Earlier today, an ambulance with flashing lights leaves the cave rescue area in Mae Sai, Chiang Rai province, northern Thailand.
Image: AP

Rescue teams working in northern Thailand have pulled four more boys from the Tham Luang Nang Non cave complex, raising the total number of rescued boys to eight.

After nearly two agonizing weeks in Thailand, things are starting to look brighter for the 12 trapped boys and their 25-year-old coach. Four members of the Wild Boar soccer team were rescued on Sunday, and, as CNN reports, another four were pulled out today. That leaves four boys and the coach, who are going to have wait a bit longer to be rescued as operations have been suspended for the day.

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The first boy to emerge today left the scene in a helicopter just before 4:30pm local time. He was taken to a hospital in Chiang Rai for a medical evaluation. Two more boys were escorted from the cave a short time later, followed by a fourth. Thai officials said the boys were hungry but are in good health, according to The Telegraph. All eight of the rescued boys have been placed in quarantine to prevent them from contracting infections while in their weakened state, and to prevent others from coming into contact with any potential pathogens they may have contracted while trapped deep within the cave system.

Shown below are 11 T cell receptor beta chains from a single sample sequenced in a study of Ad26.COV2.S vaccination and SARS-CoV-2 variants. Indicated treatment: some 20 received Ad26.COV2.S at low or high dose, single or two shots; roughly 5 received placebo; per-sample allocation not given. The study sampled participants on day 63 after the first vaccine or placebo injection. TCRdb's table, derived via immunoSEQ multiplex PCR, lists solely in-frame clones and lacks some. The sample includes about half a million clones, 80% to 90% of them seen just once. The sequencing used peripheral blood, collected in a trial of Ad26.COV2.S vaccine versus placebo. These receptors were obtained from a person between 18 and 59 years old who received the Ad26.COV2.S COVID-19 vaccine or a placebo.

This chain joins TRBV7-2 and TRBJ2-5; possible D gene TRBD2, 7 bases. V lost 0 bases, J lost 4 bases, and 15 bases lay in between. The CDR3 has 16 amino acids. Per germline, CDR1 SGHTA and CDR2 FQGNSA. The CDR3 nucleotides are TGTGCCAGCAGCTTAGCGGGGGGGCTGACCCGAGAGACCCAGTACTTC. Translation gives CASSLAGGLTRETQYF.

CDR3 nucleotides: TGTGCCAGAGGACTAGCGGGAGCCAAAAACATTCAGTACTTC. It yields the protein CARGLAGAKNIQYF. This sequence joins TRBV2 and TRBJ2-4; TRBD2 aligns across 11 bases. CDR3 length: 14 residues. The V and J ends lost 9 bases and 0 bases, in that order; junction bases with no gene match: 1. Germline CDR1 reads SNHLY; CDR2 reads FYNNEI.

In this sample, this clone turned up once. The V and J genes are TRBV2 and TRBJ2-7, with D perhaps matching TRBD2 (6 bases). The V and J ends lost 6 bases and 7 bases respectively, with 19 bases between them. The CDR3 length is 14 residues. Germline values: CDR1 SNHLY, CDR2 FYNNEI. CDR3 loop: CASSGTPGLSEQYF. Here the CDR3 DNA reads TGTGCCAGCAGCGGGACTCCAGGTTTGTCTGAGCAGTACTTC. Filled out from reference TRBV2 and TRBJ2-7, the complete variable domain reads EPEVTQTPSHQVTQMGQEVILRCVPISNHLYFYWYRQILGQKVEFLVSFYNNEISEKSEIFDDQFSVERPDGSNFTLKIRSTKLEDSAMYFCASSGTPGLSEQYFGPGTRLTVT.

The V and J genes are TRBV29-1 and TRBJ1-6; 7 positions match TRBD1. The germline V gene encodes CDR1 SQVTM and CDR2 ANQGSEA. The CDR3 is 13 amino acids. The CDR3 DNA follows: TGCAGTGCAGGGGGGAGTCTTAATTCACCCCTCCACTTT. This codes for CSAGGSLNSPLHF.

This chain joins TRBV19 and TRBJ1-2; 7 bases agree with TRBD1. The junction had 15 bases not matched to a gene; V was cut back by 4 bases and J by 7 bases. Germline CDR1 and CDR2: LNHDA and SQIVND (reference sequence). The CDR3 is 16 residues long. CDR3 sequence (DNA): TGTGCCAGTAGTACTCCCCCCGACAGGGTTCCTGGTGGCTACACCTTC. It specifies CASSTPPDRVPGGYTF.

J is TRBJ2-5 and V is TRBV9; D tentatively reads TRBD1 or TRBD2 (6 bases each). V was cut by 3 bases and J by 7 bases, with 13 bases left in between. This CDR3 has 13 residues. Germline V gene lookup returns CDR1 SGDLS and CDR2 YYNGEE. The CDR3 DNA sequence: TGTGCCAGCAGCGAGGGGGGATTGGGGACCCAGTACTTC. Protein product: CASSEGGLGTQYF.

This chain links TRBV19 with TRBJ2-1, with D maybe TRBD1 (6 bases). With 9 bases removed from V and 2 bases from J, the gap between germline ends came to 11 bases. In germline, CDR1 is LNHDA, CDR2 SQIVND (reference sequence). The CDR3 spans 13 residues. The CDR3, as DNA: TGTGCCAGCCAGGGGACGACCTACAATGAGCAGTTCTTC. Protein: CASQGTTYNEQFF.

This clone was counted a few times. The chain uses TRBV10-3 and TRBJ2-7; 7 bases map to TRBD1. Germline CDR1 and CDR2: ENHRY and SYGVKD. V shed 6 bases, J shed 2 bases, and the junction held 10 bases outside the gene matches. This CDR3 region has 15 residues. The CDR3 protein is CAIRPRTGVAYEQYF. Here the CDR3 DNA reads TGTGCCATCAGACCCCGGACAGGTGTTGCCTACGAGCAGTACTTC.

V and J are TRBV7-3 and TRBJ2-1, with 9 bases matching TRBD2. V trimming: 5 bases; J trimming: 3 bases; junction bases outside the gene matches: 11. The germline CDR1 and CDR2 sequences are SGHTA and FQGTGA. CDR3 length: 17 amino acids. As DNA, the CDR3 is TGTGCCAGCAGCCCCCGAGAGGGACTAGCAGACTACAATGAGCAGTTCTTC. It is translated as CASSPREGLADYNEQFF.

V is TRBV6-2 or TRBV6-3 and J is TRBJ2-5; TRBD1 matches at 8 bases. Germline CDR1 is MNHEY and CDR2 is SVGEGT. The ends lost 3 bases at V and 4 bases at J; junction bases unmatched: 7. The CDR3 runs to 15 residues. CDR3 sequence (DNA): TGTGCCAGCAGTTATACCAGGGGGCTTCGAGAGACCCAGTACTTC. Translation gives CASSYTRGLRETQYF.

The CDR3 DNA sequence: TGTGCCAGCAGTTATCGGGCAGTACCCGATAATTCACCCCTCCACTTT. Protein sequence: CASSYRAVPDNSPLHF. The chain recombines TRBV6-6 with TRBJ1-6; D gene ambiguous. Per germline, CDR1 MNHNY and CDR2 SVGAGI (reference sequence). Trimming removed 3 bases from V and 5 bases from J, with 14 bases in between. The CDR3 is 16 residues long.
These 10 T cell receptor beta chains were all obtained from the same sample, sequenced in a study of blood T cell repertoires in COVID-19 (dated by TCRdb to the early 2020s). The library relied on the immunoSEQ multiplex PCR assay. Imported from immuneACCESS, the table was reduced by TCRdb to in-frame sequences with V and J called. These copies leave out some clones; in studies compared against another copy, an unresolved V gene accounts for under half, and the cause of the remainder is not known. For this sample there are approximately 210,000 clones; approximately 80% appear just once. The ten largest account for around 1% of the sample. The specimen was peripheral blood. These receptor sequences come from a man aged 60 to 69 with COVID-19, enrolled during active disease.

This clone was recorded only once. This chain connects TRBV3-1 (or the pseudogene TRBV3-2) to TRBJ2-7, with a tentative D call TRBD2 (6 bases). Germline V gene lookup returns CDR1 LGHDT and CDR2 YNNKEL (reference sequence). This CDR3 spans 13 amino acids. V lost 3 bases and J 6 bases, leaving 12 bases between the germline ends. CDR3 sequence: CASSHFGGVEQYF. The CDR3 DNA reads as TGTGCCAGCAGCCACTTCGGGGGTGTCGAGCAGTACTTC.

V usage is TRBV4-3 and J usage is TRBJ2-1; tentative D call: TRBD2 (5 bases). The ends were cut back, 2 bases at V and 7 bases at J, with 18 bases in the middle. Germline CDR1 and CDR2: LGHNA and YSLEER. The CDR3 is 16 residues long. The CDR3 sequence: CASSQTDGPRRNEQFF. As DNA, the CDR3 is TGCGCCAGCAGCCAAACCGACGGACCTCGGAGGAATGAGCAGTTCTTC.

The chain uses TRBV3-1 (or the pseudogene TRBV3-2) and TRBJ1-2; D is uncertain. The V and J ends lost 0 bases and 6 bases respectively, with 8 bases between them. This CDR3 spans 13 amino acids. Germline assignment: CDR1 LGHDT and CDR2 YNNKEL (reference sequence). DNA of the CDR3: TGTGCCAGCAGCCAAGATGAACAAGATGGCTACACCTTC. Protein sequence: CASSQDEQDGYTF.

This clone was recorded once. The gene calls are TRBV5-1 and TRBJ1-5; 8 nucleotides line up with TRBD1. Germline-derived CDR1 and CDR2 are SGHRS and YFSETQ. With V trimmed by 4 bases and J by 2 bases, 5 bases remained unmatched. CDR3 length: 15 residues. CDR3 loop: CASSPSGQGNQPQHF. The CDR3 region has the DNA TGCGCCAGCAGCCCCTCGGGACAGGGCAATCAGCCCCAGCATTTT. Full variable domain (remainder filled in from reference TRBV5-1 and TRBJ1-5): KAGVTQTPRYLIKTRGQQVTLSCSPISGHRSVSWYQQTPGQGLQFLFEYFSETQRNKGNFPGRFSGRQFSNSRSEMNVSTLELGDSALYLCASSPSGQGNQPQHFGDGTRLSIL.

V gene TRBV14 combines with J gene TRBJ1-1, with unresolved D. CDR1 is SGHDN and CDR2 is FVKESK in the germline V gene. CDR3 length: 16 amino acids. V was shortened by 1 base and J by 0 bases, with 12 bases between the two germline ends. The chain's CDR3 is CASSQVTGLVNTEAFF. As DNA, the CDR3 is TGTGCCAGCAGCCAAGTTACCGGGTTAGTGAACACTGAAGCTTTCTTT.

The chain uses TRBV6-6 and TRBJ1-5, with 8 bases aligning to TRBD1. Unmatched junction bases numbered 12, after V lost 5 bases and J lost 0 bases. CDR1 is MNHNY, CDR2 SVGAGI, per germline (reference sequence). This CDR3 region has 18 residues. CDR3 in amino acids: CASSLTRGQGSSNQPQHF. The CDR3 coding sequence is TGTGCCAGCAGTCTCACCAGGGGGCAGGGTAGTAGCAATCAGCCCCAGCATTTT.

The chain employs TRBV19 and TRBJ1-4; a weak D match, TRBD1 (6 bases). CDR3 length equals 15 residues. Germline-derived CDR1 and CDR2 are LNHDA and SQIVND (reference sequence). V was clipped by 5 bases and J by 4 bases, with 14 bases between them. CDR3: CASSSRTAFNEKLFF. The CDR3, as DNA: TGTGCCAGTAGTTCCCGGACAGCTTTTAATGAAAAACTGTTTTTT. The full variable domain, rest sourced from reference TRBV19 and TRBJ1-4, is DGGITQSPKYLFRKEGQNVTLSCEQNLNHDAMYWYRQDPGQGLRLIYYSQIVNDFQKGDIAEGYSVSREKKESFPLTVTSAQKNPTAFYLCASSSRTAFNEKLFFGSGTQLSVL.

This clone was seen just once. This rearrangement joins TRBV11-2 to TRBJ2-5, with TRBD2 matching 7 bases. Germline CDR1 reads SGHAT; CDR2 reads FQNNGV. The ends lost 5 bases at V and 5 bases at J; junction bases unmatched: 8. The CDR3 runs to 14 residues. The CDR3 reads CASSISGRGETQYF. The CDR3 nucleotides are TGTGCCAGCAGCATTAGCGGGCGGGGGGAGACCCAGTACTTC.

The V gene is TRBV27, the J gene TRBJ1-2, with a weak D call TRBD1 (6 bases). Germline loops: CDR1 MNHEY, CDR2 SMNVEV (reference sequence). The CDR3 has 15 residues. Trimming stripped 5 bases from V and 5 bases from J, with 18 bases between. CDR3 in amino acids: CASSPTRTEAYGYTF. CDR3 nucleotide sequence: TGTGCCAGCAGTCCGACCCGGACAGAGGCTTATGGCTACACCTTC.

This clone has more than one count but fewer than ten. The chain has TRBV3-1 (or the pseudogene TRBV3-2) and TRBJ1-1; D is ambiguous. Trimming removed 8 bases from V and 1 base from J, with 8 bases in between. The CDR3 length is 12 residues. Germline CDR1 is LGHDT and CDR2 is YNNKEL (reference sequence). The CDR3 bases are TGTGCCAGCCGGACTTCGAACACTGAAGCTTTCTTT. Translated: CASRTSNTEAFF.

The boys and their coach ventured into the caves on June 23, but they became trapped when flood waters blocked the route back to the entrance. Expert divers found the team huddled on a steep rock some 2.5 miles (4 km) from the mouth of the cave on July 2. On Friday, July 6, a former Royal Thai Navy special operations diver, Saman Gunan, died while delivering oxygen tanks to the cave, underscoring just how dangerous it is to swim through the submerged sections.

To get the boys out, rescuers have had to equip them with full face-masks, and guide them through narrow passageways filled with water. The first 0.6 miles (1 km) is proving to be the most challenging, requiring the rescue divers to swim with the boys through tight sections while holding their oxygen tanks in front of them. After that, it gets considerably easier, as the boys are handed to a separate rescue team who helps them navigate the remainder of the cave, most of which can be traversed by wading through water.

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Speaking at a press conference earlier today, Interior Minister Anupong Paojinda said rescuers need about 10 hours to re-populate the route with oxygen tanks, and that many of the divers who participated in the first round of evacuations on Sunday will return to save the others. As the Guardian reports, officials said they’re going to stick with the four extractions per day strategy. Should all go according to plan, the remaining four children and the coach are expected to be out by Wednesday.

Family members told CNN that the names of the boys who have been rescued have not been disclosed, nor have the boys seen their parents. Family members have agreed to stay in the cave until all of the boys and the coach have been pulled out.

This story is not over yet, but things are finally starting to look promising. Finger’s crossed that the next few days go equally as smoothly.

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[Guardian, CNN, Telegraph]